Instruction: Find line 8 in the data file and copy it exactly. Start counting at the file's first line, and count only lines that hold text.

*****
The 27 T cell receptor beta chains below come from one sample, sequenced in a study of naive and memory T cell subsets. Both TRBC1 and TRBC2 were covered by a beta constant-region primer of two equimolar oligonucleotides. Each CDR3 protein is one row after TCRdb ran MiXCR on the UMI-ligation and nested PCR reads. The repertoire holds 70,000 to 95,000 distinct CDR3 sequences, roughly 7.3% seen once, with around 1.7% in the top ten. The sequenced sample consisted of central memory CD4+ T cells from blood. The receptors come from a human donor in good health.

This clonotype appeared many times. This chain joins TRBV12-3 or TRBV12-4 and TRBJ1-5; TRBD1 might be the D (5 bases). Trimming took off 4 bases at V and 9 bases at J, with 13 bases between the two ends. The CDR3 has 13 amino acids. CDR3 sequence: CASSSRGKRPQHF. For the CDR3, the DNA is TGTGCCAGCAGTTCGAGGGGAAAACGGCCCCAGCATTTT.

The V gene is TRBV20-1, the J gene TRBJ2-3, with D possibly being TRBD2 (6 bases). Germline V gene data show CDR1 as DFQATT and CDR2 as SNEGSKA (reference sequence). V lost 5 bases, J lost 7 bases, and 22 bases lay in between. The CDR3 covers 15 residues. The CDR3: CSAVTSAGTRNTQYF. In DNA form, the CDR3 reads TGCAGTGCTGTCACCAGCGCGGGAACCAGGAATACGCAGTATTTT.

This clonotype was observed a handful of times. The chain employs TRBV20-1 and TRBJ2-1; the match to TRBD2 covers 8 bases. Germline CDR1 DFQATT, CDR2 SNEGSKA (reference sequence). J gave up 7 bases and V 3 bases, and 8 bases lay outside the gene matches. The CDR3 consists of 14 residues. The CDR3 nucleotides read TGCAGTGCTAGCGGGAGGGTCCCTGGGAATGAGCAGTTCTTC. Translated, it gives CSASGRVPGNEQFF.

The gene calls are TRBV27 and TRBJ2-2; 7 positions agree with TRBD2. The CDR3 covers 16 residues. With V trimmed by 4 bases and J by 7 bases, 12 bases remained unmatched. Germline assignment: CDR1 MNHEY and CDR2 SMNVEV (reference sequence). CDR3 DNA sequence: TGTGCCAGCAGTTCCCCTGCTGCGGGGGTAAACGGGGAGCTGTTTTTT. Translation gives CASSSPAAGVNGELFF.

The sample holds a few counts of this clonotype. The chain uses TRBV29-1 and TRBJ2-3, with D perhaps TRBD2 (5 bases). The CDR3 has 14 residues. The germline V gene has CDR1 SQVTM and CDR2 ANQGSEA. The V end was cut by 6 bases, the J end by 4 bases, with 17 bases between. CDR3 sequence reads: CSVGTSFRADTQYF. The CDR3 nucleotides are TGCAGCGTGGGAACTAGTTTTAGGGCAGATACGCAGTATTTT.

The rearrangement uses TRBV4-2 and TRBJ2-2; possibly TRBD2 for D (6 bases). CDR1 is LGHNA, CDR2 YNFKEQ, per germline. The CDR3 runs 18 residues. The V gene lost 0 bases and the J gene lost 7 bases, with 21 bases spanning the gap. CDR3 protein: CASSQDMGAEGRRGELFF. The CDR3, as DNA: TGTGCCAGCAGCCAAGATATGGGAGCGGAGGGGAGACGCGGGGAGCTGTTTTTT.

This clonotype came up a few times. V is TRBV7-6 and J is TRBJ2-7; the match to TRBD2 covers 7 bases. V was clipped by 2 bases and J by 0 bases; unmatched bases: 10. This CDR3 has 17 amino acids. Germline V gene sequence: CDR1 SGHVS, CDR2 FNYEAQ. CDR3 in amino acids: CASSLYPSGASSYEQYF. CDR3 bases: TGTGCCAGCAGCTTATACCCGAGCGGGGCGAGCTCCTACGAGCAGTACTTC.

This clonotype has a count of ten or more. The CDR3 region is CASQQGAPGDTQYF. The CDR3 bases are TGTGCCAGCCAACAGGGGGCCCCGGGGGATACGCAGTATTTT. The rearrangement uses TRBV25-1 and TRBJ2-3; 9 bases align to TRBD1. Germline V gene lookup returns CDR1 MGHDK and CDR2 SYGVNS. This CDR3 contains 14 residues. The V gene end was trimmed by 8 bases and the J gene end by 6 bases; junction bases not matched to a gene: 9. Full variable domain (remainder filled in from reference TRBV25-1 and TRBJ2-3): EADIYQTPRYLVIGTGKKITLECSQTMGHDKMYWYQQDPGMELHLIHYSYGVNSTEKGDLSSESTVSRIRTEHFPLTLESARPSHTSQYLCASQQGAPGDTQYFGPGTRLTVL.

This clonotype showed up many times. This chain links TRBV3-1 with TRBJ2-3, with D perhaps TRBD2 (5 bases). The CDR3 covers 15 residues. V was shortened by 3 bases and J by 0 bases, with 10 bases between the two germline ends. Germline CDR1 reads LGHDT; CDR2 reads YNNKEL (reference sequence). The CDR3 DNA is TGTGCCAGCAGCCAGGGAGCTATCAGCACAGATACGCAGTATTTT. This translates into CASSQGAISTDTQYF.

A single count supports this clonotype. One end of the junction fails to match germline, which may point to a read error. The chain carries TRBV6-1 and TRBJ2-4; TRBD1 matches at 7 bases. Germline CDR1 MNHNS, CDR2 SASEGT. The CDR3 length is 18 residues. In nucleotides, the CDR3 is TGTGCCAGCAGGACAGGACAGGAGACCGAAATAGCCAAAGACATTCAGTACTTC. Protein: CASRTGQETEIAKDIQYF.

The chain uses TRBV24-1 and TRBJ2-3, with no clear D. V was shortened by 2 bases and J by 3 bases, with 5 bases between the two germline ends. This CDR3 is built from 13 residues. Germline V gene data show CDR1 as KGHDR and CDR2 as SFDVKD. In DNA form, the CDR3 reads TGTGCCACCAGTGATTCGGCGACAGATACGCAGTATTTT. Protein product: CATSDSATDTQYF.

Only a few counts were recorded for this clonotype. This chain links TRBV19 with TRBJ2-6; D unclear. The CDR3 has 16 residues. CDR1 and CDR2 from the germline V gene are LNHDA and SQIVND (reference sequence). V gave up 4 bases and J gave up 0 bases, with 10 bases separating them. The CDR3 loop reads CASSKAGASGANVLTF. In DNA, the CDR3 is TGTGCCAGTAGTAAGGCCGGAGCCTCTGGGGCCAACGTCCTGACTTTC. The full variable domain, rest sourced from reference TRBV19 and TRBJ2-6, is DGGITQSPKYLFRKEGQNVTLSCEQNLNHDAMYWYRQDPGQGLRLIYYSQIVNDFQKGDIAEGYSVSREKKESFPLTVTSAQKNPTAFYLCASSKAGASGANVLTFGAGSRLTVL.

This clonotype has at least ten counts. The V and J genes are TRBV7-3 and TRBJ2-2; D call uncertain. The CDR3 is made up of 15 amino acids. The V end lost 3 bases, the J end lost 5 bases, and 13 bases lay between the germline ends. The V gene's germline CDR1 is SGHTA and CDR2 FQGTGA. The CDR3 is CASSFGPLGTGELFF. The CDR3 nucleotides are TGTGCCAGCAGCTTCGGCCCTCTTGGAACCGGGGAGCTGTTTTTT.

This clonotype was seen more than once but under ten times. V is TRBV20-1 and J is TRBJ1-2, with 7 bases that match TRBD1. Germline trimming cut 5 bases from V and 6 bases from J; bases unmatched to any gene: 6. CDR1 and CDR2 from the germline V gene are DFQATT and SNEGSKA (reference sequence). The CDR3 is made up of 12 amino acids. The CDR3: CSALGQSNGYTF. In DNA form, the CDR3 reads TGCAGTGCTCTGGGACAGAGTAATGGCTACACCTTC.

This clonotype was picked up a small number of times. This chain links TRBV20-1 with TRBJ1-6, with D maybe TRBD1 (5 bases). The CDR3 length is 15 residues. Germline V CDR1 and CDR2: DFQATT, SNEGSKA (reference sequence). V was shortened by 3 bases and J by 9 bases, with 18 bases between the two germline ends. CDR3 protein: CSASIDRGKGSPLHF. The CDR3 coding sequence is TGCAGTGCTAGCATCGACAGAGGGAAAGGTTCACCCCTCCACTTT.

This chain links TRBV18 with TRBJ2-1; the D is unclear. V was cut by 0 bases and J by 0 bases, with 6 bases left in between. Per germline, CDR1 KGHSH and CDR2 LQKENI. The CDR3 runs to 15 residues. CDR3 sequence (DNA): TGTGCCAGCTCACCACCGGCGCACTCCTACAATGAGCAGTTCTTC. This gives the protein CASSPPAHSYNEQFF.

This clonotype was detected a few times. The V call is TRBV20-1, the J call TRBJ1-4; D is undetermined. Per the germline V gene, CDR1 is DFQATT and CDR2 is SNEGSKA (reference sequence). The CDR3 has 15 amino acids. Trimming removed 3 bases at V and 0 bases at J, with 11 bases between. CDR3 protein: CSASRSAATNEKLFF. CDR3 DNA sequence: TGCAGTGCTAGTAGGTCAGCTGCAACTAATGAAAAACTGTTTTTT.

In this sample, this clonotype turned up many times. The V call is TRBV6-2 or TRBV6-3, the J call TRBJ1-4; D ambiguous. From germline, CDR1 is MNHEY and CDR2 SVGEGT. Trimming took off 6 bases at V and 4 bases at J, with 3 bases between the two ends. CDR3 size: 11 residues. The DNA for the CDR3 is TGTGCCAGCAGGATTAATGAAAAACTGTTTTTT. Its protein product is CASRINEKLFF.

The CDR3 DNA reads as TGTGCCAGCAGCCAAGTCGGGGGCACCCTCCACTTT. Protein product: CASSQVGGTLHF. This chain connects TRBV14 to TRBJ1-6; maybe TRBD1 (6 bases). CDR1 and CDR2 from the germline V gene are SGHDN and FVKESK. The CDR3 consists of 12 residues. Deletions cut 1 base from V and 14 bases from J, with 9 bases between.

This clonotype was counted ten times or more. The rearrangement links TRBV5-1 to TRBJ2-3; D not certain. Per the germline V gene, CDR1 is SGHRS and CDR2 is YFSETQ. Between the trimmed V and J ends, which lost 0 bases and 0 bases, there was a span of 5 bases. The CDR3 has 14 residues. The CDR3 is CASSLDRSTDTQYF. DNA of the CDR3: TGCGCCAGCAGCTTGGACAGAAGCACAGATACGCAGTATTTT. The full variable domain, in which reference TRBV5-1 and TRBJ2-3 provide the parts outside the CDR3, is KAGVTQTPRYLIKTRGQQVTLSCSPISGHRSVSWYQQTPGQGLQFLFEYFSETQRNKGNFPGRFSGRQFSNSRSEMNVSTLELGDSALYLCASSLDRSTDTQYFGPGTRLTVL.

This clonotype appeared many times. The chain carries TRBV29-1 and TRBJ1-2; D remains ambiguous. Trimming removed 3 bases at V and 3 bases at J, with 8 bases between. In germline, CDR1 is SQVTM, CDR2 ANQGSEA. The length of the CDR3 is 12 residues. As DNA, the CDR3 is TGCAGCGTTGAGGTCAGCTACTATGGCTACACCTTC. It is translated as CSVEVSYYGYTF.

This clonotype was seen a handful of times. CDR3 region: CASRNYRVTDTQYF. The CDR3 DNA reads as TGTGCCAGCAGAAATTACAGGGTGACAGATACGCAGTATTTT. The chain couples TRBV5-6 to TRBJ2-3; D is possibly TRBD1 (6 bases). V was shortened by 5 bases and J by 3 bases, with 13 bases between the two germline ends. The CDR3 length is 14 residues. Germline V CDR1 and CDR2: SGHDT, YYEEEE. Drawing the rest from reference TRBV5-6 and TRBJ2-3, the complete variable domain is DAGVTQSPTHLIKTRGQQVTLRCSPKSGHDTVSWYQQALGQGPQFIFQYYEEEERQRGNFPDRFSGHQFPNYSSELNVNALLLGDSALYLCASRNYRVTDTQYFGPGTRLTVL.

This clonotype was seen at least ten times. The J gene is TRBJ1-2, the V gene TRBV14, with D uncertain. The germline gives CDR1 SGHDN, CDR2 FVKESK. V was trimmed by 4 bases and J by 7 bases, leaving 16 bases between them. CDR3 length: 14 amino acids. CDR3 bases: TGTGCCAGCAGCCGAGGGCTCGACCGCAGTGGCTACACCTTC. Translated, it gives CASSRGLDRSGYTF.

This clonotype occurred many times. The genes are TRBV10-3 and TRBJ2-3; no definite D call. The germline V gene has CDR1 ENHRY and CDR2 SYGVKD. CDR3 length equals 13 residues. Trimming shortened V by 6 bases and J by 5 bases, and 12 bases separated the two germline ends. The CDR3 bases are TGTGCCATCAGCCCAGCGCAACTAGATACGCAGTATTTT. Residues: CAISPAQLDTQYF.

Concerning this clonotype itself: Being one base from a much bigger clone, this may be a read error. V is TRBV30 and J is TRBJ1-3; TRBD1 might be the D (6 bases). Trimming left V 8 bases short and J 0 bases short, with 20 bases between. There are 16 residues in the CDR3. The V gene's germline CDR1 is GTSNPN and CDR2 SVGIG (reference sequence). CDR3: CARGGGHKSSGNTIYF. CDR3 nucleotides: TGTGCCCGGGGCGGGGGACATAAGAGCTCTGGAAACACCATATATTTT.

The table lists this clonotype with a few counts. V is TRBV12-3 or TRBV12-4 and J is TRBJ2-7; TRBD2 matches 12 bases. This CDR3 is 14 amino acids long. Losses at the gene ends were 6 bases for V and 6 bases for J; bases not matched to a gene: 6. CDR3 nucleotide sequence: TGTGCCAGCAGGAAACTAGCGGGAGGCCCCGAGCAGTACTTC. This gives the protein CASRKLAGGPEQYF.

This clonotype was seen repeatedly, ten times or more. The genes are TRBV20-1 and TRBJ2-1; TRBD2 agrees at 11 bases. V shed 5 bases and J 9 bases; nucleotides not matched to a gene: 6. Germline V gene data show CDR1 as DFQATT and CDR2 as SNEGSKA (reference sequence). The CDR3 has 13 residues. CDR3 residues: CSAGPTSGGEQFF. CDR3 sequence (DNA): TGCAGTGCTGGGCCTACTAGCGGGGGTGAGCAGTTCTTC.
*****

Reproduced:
This clonotype came up a few times. V is TRBV7-6 and J is TRBJ2-7; the match to TRBD2 covers 7 bases. V was clipped by 2 bases and J by 0 bases; unmatched bases: 10. This CDR3 has 17 amino acids. Germline V gene sequence: CDR1 SGHVS, CDR2 FNYEAQ. CDR3 in amino acids: CASSLYPSGASSYEQYF. CDR3 bases: TGTGCCAGCAGCTTATACCCGAGCGGGGCGAGCTCCTACGAGCAGTACTTC.